This is not just for Dick’s. But especially Dick’s. Without trying to be offensive, I’m offering a critique here that I hope provides some insight for everyone into an important market that Dick’s claims to want. So….here goes.
I’ve never seen one corporate franchise involved in bicycles so short staffed! The locations I visit rarely have anyone that know anything about bicycles. At first, I thought it was only the Dick’s in my area, but I visited other locations and in addition, looked at the Dick’s job postings page and see that the problem is wide spread. They are in dire need of “bike techs”.
I’m calling out Dick’s because I like the business. Its a good model! Dick’s does a pretty good job with the department store that incorporates “stores within stores”. That’s their objective – I’ve read their annual reports and have visited the stores, so I see what they’re trying to do. But Dick’s – you’re missing something critical in the bike shops category.
Dick’s claims they want athletes shopping at their stores. For bicycles, I’ll translate that to this: Dick’s wants competitive and enthusiast cyclists. And who wouldn’t? Cyclists spend thousands of dollars annually on bicycles, bicycle apparel, accessories, events, and more. The cyclist budget is unheard of as compared most other sports. You’d think that cyclists were all wealthy judging by the discretionary income that is devoted to cycling consistently, year after year.
Bicycles are technical, complex machines that vary between practical and high performance. So, cyclists that are spending their retail dollar at Dick’s will want something in return – service. Service from a person. And that’s what Dick’s seems to sell but does not deliver on. Their business model purports to invest in a “bike shop-within-a-store” model, but there’s rarely anyone there running the bike shop. A lot of the bike shop investment is wasted because would-be customers go expecting service but usually find nothing but a sales floor. And once you do get someone in Dick’s bike shop service – its slow! Most people would agree that a bike repair should take a matter of days at the most – not a matter of weeks.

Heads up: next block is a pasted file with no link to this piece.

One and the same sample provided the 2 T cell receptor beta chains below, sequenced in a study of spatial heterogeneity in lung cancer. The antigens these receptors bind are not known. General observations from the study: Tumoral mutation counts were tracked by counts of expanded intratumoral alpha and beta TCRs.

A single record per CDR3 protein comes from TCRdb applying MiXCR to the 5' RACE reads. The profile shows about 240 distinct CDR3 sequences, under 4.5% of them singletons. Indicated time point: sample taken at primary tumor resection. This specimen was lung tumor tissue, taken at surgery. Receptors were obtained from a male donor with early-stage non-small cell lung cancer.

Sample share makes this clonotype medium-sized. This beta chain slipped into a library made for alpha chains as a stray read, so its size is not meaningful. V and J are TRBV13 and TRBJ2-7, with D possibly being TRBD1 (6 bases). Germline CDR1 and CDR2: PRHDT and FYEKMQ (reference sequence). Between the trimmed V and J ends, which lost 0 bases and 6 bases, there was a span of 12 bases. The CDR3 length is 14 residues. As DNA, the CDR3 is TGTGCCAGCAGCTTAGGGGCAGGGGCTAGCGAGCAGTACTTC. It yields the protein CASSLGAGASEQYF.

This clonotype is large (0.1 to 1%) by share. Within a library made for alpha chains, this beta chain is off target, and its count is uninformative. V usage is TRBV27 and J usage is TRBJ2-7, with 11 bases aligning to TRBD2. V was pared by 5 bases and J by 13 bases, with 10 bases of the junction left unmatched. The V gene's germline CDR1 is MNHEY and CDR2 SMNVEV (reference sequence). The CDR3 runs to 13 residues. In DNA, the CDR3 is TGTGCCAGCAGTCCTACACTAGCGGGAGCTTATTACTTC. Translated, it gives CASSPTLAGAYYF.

The struggle Dick’s is having, and lesson to be learned by all of us, is that it is easy to invest in inventory and a sales floor. But the human aspect is a different puzzle. My guess is that Dick’s has not put together an effective training program. Successful bike shops lure interested beginning cyclists and train them, and then they convert into the “pro shop” guy or gal your business wants.
Employees need to be trained. If you want to give the pro-shop, or bike shop experience to your customers, train your staff. Do whatever training you’re already doing, but add more. Offer them some bicycle relevant training immediately upon hire, as soon as possible. Not just the regular corporate human resources stuff. Get them excited about how Dick’s interacts with the cycling community, how the Dick’s employee can be the go-to guy or gal for cycling in your area.
And now for my sales pitch – get them trained on bicycle safety! They’ll sell more! They’ll reduce your risk and loss by recognizing service needs and safety issues on bicycles.